It's Hard To Please Everyone

By Dr. Robert Wallace

July 17, 2020 6 min read

DR. WALLACE: I'm 19, and my husband is 21, and we have a 3-month-old daughter who is the love of our lives. We're happily married and thrilled to be new parents. I'm a stay-at-home mom, and my husband works very hard six days a week so I can stay home to raise our daughter full time. On Sundays, we go to church in the morning and then stay home to relax with our daughter for the rest of the day so my husband can get some quality time with her and me.

My mother thinks we should spend more time at her house and that we are being anti-family because of this! We live 40 miles away from my parents, and at least once a month, we spend a Sunday evening at their house and do the same for my husband's parents. My mother still complains that we don't spend enough time with her and my father, and she even guilt trips me about it. Do you feel her perspective is reasonable or a bit over the top? I truly love and respect my parents, but there are only so many hours in a day, if you know what I mean. — New Mother, via email

NEW MOTHER: I would say that you are not being anti-family at all. Your husband and daughter are now the members of your own family, and your first responsibility is to them. The rest of your family, especially your parents, remains very important, but of course, your relationship with them has changed because your life has gone through new developments that involve new responsibilities. This is only natural. It may take a little time to work out a new routine that everyone feels comfortable with.

It's awfully hard to please everyone, so that shouldn't be your intent. The goal should be finding ways for extended family members to enjoy one another and express their love from time to time. Why not invite your parents over to your place once in a while, perhaps every other Saturday afternoon, to have lunch and enjoy their granddaughter? This could be a relaxing time and start a new tradition with your mom and dad — and, for them, with their treasured granddaughter!


DR. WALLACE: I'm 17 and lived at home with my wonderful mother and my not-so-wonderful father. Why my parents ever got married is a total mystery to me. My mom is cultured and refined. She's hip, intelligent and dresses well. She has friends who are smart and trendy and who keep up with new social norms and traditions. My frumpy father, on the other hand, is a loudmouth slob who drinks way, way too much. And when he does, he gets louder and louder and more and more obnoxious! My father rarely has dinner with us kids and typically gets drunk with his friends and chases other women. I think he's gross to the max.

I've told my mother for years that she should divorce him, or at least get a legal separation. At times, my father has verbally talked down to her, but he has never become violent with my mom, with me or with any of my siblings. When he does say mean things, my mom usually has a sassy comment to say back to him that quickly puts him in his place, and he then just leaves her alone.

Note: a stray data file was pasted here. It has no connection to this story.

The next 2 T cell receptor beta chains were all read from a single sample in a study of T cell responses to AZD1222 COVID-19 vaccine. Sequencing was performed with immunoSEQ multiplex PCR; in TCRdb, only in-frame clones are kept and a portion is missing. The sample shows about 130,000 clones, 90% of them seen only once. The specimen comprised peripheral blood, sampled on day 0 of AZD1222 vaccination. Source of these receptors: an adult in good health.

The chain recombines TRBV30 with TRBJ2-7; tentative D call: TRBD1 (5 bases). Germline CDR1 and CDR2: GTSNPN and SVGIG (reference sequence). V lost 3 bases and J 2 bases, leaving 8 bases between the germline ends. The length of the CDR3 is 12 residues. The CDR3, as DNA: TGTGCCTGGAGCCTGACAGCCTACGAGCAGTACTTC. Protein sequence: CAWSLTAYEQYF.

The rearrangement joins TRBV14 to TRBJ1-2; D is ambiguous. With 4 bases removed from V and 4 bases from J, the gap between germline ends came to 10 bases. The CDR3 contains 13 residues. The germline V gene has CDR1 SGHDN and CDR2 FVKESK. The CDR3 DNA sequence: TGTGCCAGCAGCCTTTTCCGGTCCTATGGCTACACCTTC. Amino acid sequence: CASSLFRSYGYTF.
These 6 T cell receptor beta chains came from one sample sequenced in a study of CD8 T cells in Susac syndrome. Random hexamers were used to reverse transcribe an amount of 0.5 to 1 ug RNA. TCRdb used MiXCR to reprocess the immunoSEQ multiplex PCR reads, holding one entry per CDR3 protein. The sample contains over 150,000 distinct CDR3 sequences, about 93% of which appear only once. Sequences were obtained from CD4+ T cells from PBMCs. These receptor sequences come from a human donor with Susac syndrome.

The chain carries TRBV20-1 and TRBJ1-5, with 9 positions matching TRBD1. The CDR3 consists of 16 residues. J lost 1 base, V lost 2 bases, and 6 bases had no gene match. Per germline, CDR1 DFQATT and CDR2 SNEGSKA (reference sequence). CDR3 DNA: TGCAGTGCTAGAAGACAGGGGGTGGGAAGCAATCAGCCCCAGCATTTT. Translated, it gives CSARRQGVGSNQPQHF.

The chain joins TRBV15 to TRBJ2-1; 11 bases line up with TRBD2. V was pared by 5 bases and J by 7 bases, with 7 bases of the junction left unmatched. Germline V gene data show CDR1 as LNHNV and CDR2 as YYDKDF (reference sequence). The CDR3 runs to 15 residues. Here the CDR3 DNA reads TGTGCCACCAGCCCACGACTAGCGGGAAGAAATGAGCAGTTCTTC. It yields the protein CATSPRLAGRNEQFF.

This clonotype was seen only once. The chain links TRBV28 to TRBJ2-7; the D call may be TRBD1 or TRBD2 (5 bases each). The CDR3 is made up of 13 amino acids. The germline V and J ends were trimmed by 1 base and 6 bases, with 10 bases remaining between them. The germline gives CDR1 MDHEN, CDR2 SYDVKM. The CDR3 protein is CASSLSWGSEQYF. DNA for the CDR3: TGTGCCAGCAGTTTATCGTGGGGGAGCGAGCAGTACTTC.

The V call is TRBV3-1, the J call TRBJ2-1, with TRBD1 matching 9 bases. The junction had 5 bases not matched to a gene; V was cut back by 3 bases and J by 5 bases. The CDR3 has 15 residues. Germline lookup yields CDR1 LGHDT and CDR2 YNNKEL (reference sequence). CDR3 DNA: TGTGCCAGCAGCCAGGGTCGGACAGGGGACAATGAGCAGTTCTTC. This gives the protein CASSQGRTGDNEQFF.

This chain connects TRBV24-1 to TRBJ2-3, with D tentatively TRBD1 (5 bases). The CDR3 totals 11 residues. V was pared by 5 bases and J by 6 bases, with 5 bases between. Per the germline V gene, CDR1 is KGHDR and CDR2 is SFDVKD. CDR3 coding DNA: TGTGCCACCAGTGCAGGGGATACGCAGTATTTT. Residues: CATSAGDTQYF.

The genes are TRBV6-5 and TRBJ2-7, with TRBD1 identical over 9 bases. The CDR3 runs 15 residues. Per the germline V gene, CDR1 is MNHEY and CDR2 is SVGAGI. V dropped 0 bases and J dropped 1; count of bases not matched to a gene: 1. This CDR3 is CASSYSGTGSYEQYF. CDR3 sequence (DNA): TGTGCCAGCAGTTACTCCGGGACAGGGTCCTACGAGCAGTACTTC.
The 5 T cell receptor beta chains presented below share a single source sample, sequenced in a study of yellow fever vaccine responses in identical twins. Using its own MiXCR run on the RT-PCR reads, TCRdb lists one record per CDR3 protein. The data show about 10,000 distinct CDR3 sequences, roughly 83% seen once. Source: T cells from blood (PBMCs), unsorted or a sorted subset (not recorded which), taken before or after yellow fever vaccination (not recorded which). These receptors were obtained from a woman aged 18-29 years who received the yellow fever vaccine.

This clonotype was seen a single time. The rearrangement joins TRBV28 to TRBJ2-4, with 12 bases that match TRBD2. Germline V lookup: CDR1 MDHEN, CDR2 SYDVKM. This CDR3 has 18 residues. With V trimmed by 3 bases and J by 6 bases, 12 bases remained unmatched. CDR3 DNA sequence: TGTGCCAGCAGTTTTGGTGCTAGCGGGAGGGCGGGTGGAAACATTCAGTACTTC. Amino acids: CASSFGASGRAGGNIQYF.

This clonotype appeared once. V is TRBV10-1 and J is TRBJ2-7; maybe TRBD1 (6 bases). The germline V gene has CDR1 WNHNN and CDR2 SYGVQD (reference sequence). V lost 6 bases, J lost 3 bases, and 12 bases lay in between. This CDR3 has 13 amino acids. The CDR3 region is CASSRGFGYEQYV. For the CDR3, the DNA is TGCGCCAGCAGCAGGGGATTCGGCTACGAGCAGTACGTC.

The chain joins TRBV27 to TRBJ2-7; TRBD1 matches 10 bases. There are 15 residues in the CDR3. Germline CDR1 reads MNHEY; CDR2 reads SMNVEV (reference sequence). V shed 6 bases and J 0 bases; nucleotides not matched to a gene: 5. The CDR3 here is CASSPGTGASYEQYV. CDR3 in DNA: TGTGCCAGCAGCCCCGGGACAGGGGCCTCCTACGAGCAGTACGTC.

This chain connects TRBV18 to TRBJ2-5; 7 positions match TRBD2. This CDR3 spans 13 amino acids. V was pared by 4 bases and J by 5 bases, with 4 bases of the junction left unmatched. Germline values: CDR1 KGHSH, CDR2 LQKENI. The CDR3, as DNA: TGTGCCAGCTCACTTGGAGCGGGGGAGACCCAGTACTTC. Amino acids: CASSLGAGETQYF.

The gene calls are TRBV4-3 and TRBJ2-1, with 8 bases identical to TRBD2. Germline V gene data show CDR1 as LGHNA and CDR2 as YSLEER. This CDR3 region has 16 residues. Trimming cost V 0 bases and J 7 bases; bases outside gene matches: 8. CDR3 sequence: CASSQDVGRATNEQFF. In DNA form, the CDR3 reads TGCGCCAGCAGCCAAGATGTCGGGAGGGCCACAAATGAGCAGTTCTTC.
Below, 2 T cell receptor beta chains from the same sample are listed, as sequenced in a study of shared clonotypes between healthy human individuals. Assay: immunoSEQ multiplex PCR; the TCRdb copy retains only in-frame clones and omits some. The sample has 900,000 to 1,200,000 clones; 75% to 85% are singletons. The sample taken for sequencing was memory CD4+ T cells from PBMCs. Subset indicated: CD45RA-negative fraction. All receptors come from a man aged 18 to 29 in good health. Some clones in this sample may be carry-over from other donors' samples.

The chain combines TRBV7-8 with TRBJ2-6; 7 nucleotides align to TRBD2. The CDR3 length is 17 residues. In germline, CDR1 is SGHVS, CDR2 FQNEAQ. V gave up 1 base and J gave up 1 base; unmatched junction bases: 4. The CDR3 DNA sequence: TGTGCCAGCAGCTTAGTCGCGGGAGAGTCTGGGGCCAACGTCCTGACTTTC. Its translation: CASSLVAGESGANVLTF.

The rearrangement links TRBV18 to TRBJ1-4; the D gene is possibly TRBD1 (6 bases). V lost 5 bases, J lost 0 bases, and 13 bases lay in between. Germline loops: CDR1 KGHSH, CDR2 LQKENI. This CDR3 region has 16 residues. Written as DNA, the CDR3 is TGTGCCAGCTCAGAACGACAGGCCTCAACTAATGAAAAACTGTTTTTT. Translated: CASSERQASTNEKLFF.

However, my father impacts my life negatively, too. Because of his personality and actions, I never bring any friends over. I don't want to take the risk that he will embarrass me in front of them by saying something stupid or wildly inappropriate.

What can I do to convince my mother to divorce my father? I think our whole family would be some much better off if they would just face reality and cut the cord. — Disgusted Daughter, via email

DISGUSTED DAUGHTER: Your father's behavior, based upon your insights, does appear to be beyond reconciliation. The decision to leave her marriage is entirely up to your mother, and by now, you have made your feelings well known to her. She is quite aware of his behavior, yet for some reason, she has not moved on. She likely has her reasons, and you should respect this. If, however, there was physical violence involved, then I would suggest you get another trusted adult or law enforcement to look into the situation. You have indicated this is not the case.

Leaving him is not an easy decision for her, or she would have done it by now. It could be that she's waiting for you and your siblings to graduate high school first. You and I don't actually know her reasons, and we should respect her actions as long as she and other family members are physically safe.

The best you can do is to continue to be encouraging and supportive to your mother. You are one of her best friends, and she needs your love. However, when you are ready to leave home once you are 18 or older, by all means, do so. Don't stay around because you feel sorry for your mom. It's her life, and she's going to live it her way.

Dr. Robert Wallace welcomes questions from readers. Although he is unable to reply to all of them individually, he will answer as many as possible in this column. Email him at [email protected] To find out more about Dr. Robert Wallace and read features by other Creators Syndicate writers and cartoonists, visit the Creators Syndicate website at

Photo credit: kelin at Pixabay

Like it? Share it!

  • 0

'Tween 12 & 20
About Dr. Robert Wallace
Read More | RSS | Subscribe